Progressive Trends in the Prevalence of Benzodiazepine Prescribing in Older People in Ontario, Canada

Authors


  • Presented at North American Primary Care Research Group (NAPCRG) Conference, November 2000, Amelia Island, Florida.

Address correspondence to Karen Tu, Institute for Clinical Evaluative Sciences, G106, 2075 Bayview Avenue, Toronto, Ontario M4N 3M5 Canada.

Abstract

OBJECTIVES:

The extensive use of benzodiazepines has been a concern of healthcare providers and policy makers in Canada and around the world. The purpose of this study was to examine temporal trends in benzodiazepine prescriptions dispensed in older people from 1993–1998.

DESIGN:

Retrospective population-based cross-sectional study using administrative databases.

SETTING:

Ontario, Canada.

PARTICIPANTS:

The over 1 million residents of Ontario age 65 and older covered by the provincial universal drug benefit program.

MEASUREMENTS:

The main outcome measures were the prevalence, overall and with respect to age and gender, of benzodiazepine prescriptions dispensed and the ratio of the number of people to whom short- versus long-acting benzodiazepine prescriptions were dispensed in each study year. The annual rates of switching to other psychotropic agents were examined for those patients that discontinued filling benzodiazepine prescriptions.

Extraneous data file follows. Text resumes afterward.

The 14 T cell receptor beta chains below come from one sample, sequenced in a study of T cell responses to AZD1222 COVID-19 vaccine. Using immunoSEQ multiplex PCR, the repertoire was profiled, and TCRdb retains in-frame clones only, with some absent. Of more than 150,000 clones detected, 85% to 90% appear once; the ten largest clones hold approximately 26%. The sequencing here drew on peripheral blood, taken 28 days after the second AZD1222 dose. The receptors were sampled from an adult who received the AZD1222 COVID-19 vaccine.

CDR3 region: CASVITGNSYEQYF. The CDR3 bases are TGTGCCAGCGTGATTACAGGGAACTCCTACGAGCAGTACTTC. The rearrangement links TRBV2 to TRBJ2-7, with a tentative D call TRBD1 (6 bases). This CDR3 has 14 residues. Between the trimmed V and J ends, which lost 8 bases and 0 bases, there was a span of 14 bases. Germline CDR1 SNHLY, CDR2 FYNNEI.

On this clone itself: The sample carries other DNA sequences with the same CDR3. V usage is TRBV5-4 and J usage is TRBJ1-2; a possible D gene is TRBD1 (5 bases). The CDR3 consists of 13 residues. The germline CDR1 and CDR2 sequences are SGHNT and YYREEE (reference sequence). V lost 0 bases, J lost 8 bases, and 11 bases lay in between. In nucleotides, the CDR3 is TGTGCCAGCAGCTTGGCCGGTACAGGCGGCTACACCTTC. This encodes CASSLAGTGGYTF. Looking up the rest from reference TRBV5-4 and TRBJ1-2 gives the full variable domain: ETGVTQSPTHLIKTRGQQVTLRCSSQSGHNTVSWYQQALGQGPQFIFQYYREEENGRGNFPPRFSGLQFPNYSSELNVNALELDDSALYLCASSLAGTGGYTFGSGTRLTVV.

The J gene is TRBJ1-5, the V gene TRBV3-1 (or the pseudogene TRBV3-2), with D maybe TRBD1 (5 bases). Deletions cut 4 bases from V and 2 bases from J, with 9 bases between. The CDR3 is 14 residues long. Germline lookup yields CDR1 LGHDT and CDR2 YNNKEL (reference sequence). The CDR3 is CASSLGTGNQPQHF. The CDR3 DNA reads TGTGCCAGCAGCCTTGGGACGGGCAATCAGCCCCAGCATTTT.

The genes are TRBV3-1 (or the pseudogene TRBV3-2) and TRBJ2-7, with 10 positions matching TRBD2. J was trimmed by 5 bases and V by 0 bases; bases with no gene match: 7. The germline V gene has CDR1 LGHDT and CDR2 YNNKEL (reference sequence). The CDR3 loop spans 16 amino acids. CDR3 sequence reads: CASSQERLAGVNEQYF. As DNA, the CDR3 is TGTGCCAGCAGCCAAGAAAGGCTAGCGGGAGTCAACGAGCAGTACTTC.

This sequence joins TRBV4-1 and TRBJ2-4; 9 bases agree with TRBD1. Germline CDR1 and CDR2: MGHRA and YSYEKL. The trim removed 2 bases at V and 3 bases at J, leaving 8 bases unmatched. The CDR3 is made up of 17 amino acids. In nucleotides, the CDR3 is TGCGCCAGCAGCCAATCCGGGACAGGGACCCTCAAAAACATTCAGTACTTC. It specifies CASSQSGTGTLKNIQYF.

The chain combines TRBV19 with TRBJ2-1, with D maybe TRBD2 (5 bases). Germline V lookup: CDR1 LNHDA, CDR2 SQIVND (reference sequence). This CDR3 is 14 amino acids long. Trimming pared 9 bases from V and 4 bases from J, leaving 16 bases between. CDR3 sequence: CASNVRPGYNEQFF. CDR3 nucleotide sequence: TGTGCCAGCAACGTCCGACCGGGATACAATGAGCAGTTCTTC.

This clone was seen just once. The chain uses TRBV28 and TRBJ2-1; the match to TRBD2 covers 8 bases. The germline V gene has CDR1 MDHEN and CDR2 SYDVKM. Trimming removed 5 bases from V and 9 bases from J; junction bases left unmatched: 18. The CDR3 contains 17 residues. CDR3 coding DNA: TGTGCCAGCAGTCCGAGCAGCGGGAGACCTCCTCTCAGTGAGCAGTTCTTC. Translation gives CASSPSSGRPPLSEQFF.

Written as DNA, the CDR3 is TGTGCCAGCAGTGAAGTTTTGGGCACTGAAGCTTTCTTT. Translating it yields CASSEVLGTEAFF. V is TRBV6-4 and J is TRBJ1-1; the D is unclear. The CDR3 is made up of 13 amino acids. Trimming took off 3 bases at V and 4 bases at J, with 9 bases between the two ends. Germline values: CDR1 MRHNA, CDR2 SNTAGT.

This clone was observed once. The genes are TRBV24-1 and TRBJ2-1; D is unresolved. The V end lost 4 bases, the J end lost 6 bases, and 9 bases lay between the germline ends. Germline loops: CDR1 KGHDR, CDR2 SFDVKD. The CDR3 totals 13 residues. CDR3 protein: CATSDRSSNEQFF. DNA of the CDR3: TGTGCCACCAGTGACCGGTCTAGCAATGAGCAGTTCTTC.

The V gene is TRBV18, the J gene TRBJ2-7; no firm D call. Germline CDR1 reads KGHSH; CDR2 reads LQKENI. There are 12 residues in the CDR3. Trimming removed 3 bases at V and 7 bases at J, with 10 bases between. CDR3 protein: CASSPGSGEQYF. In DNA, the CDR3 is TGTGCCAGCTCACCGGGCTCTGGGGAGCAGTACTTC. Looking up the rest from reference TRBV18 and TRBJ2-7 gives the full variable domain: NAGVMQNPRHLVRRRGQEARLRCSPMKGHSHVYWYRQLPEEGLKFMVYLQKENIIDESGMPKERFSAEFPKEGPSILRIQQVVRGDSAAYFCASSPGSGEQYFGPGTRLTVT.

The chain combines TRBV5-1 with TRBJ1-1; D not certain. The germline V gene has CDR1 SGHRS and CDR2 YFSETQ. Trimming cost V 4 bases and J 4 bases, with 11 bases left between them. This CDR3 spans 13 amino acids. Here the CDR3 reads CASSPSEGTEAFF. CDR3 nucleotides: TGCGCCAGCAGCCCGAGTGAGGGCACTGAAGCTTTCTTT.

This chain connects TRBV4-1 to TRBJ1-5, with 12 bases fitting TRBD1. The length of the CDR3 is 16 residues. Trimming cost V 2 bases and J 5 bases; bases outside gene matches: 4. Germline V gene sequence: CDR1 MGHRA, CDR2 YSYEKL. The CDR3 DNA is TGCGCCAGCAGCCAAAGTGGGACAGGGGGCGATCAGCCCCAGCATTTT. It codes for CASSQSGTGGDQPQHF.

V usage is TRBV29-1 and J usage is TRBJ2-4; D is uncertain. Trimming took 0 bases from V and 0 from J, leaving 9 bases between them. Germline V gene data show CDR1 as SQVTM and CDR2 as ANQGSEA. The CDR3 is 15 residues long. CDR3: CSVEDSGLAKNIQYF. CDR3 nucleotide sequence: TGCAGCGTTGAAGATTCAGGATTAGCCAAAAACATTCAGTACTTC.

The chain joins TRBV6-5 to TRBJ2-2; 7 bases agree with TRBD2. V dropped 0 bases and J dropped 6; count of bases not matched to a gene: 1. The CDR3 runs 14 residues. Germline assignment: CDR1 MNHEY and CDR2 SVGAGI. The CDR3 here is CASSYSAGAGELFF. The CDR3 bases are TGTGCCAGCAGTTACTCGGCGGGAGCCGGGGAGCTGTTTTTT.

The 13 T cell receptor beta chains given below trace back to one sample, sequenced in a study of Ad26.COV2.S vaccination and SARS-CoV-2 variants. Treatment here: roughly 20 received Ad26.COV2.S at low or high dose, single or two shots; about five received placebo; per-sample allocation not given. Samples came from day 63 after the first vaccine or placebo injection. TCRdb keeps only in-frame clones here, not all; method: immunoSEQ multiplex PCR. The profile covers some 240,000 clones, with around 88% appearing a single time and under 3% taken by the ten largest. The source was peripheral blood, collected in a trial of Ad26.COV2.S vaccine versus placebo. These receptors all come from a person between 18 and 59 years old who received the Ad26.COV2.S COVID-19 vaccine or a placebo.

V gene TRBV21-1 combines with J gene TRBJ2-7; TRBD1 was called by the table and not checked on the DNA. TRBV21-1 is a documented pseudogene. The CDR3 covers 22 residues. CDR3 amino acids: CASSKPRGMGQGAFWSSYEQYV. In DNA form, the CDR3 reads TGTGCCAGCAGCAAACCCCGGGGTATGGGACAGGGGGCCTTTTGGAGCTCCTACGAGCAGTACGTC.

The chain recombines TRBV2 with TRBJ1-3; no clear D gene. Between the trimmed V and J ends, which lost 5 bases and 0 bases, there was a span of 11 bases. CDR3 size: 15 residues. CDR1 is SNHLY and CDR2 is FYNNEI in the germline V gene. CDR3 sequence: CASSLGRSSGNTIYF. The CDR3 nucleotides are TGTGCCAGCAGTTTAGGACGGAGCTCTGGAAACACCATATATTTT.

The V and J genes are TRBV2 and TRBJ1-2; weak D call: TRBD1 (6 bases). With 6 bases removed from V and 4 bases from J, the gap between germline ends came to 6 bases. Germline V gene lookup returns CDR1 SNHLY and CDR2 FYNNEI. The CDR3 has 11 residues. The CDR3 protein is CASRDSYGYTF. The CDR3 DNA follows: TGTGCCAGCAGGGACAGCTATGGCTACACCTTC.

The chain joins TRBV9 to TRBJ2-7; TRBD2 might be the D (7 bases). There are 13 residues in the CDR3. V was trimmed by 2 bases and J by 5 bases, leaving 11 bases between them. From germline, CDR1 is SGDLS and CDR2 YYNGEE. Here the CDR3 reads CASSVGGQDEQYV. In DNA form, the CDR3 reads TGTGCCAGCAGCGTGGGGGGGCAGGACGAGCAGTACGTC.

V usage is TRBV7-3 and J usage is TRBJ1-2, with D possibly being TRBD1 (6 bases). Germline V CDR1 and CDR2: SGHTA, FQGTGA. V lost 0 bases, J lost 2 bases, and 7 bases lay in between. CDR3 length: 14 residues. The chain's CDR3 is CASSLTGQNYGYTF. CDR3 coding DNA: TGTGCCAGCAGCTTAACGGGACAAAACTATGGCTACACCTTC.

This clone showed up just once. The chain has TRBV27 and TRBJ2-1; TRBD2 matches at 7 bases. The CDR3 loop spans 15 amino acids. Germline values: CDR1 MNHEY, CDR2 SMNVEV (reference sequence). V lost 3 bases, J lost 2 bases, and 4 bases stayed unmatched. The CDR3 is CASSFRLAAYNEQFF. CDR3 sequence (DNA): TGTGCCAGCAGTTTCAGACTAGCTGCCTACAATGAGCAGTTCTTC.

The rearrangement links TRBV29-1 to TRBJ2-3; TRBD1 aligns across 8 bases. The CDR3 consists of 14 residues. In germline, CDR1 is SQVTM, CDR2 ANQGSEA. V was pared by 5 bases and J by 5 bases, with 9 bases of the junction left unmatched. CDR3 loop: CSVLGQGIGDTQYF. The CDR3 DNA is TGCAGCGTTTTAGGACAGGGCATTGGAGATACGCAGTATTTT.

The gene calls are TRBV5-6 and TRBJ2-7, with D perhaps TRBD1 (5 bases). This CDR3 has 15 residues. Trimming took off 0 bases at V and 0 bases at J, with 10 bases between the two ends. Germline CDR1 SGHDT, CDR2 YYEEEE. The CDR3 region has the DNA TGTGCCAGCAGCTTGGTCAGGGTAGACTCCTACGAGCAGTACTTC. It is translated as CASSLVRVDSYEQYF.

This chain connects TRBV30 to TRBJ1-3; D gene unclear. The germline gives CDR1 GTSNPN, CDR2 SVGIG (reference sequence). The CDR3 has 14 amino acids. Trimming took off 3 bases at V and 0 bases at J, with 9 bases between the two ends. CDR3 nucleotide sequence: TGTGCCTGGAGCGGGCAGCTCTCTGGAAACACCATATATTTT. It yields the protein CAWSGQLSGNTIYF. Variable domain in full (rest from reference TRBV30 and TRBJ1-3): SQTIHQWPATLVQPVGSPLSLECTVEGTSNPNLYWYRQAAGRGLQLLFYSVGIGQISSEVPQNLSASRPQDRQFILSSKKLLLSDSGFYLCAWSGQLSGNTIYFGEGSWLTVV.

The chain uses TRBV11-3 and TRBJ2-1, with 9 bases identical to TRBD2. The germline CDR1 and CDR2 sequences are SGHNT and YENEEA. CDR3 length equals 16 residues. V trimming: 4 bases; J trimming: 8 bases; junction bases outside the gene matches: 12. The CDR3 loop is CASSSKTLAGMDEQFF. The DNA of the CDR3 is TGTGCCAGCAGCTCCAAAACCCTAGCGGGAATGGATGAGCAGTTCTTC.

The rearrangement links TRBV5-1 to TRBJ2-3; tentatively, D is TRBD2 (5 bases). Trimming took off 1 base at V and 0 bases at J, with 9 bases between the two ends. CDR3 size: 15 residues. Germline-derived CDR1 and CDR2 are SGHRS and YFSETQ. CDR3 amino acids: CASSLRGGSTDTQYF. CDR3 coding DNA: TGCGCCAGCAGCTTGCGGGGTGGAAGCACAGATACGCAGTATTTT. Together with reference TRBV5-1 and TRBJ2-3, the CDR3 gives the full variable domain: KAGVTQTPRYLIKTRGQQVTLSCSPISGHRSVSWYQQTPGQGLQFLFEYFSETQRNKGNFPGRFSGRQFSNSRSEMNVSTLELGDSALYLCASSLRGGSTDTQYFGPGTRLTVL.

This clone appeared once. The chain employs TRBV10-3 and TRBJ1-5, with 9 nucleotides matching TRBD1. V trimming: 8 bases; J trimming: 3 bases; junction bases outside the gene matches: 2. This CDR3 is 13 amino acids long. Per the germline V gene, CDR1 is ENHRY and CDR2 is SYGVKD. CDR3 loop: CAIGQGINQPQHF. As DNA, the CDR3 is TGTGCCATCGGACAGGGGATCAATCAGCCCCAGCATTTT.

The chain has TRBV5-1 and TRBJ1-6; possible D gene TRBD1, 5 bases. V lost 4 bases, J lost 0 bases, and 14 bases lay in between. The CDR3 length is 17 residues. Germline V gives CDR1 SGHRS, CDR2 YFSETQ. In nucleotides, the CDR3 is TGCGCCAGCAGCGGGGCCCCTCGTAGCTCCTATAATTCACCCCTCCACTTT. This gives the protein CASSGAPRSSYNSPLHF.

RESULTS:

The annual prevalence of benzodiazepine prescriptions dispensed decreased consistently over time (25.1% in 1993 to 22.5% in 1998; P < .001). Benzodiazepine dispensing prevalence increased with increasing age (approximately 20% of those age 65 to 69 to approximately 30% of those age ≥85; P < .001) and more females than males received the medication (relative risk = 1.50, 95% confidence interval = 1.49–1.51). The ratio of short- to long-acting benzodiazepine prescriptions filled increased over time (3.6 in 1993 to 5.8 in 1998; P < .001), in line with guideline recommendations. Rates of switching to antidepressants increased over time (8.5% in 1993 to 10.2% in 1998; P < .001), whereas switching to barbiturates was consistently low (0.12%; P = .403).

CONCLUSION:

The prevalence of benzodiazepine therapy for older people in Ontario has steadily declined between 1993 and 1998. There is a trend of dispensing relatively more short-acting than long-acting benzodiazepines and of replacing benzodiazepines with antidepressants in older people without a remarkable increase in barbiturate consumption. These findings suggest that, without undue regulation, physicians are making progress in the prescribing of benzodiazepine therapy on the basis of current knowledge available. J Am Geriatr Soc 49:1341–1345, 2001.

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